Why am I writing a tutorial on getting started with the Microsoft OneNote App for iPhone a month after it hit the App Store for free? Because I, perhaps like you, grabbed it up the moment it became available, but haven’t really used it since then. This is partially due to laziness, but also because the usefulness of this app is not 100% crystal clear to someone who doesn’t already have OneNote as part of his or her workflow. But after taking the time to get to know this app, I can say that it does have some groovy potential. So, if you aren’t already using the OneNote iPhone app on a regular basis, follow these steps to the letter (it’ll only take ten minutes) and see if you don’t enjoy this app more fully.
- Setting Up OneNote on your iPhone
- Viewing and Editing OneNote Notes and Notebooks on Your Windows Live SkyDrive
- Creating Sections and Organizing Notebooks in Office Live
- Working With Synced Notebooks from the Microsoft OneNote Desktop Version
- Conclusion: OneNote in Real Life
What You’ll Need
The big, big limitation when it comes to the Microsoft OneNote app for iPhone is that, in order to get the most out of it, you’ll need a lot of proprietary Microsoft stuff. If you don’t have all of the following, you may as well stop right now and go try Evernote:
- iOS 4.x.x or later
- Microsoft OneNote (included in Microsoft Office Home and Student, Home and Business and Professional)
- Internet Explorer 6 or later
- Windows Live ID
- Windows Live Essentials 2011
You read that right—if you are a Mac user, you are mostly out of luck. The only way to sync OneNote notes from your iPhone is through your SkyDrive, and the only way to work with SkyDrive notebooks is through Office Live or Microsoft OneNote. Currently, there is no Microsoft OneNote for Mac. Sorry.
Setting Up OneNote on your iPhone
By default, the iPhone OneNote app saves notes to the Personal (Web) notebook. This is where all of your Quick Notes will be saved. If you don’t already have this notebook, it’ll be created once you launch the iPhone app for the first time, so this is a logical place to start.
Download the Microsoft OneNote App for iPhone from the App Store. Hurry, it’s free—for now!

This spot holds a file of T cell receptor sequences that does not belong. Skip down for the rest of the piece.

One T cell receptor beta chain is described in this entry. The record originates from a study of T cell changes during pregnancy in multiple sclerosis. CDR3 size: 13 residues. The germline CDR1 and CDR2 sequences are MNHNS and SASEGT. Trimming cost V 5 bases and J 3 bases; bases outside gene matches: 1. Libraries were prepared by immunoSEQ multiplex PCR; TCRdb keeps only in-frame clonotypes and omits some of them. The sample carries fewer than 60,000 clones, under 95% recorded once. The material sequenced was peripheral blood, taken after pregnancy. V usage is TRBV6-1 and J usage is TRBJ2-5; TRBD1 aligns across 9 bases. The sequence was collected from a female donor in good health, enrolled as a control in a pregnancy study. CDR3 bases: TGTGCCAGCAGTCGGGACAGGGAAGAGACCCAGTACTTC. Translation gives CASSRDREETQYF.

Launch the OneNote app and log in with your Windows Live ID.
If you don’t’ have one, Touch Get a Windows Live ID to get one.
At this time, you may as well go ahead and create your first note, just so you can get familiar with OneNote’s functionality and see how it syncs to the cloud and back again. Touch Quick Note on the bottom toolbar.
This will create a unfiled note in your Personal (Web) notebook.
Add text, photos, bulleted lists and checkbox to your note. The buttons that appear above the keyboard have the following functions from left to right:
- Start bulleted list
- Start checkbox list
- Add photo (existing or take new)
- Hide keyboard
The note will save automatically, but when you’re done and want to navigate away,touch the button on the far-right to hide the keyboard.
To return to your notebook, touch the section name (here, it’s “Unfiled notes”) in the top-left.
As you can see, your note was placed in the Personal (Web) notebook in the Unfiled Notes section.
Unfortunately, you can’t rearrange notes, add sections or add notebooks from the iPhone app. That’s a bit of a downer, but it’s best to think of the iPhone as a collection “bucket” rather than a real workspace. For more nitty-gritty work, we’ll move to Office Live or Microsoft OneNote in Windows.
Viewing and Editing OneNote Notes and Notebooks on Your SkyDrive
Even if you don’t have Microsoft OneNote installed, you can get the full range of editing and organization features through Office Live. While this isn’t ideal, it doesn’t require you to buy anything, which is totally groovy in my book.
Visit http://skydrive.live.com and log in using the same Windows Live ID credentials as you used with your iPhone app.
Click My Documents.
Under My Documents, you’ll find your Personal (Web) notebook that you’ve been using with your iPhone app. To see the notes inside, Mouse-over the notebook and Click Edit in browser.
This opens the notebook in Office Live.
You’ll find your note listed in the Unfiled notes section on the left.
Creating Sections and Organizing Notebooks in Office Live